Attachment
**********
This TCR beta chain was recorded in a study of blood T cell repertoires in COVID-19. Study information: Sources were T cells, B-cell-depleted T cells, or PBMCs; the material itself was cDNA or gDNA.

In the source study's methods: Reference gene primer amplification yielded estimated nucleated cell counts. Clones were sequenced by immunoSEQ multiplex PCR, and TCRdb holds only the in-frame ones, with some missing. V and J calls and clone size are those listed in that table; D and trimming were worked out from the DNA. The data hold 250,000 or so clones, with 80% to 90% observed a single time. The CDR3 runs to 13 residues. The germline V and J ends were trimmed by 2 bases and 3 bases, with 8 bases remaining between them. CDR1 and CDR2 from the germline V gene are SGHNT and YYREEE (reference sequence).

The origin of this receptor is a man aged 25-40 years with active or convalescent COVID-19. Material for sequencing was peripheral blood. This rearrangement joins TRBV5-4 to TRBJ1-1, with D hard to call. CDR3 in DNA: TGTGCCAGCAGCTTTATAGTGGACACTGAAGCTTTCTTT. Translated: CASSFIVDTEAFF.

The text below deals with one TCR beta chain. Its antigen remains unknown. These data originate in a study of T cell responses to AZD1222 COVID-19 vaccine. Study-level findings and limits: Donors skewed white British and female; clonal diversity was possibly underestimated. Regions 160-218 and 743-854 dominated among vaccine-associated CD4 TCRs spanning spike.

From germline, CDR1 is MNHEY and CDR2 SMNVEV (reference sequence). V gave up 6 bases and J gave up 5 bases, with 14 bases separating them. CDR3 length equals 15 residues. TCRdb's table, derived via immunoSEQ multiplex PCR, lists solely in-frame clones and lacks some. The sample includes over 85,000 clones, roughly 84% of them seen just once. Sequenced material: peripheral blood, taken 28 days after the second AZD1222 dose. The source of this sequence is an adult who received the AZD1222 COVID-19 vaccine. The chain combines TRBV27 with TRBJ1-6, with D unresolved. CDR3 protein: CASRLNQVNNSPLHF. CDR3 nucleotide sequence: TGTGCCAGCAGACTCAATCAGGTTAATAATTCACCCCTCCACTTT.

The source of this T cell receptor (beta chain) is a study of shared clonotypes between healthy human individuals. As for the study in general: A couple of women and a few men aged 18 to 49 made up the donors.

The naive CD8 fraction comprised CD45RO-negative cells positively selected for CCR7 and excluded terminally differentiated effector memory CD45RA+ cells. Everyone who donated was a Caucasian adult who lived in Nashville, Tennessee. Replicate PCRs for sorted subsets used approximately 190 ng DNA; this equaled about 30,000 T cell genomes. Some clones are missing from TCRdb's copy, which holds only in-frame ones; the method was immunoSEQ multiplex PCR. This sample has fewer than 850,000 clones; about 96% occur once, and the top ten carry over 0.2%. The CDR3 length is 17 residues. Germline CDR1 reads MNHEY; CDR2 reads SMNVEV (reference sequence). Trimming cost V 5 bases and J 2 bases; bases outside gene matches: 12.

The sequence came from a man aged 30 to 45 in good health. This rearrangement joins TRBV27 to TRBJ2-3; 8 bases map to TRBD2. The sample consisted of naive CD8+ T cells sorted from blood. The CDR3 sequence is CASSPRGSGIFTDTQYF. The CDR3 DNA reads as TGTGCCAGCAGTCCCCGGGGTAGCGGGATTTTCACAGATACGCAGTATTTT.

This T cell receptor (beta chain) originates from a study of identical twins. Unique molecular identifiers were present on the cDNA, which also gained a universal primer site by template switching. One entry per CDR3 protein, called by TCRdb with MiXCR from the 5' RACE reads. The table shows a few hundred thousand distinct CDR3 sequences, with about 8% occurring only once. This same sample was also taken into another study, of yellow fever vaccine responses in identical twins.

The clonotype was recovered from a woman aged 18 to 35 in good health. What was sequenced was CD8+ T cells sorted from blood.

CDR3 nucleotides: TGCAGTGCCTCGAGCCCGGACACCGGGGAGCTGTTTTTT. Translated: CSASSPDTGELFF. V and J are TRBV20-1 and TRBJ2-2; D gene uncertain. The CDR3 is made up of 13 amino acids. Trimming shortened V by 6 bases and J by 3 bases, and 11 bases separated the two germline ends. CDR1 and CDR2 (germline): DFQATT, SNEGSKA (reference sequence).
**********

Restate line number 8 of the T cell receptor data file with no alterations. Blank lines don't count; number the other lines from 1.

The sequence came from a man aged 30 to 45 in good health. This rearrangement joins TRBV27 to TRBJ2-3; 8 bases map to TRBD2. The sample consisted of naive CD8+ T cells sorted from blood. The CDR3 sequence is CASSPRGSGIFTDTQYF. The CDR3 DNA reads as TGTGCCAGCAGTCCCCGGGGTAGCGGGATTTTCACAGATACGCAGTATTTT.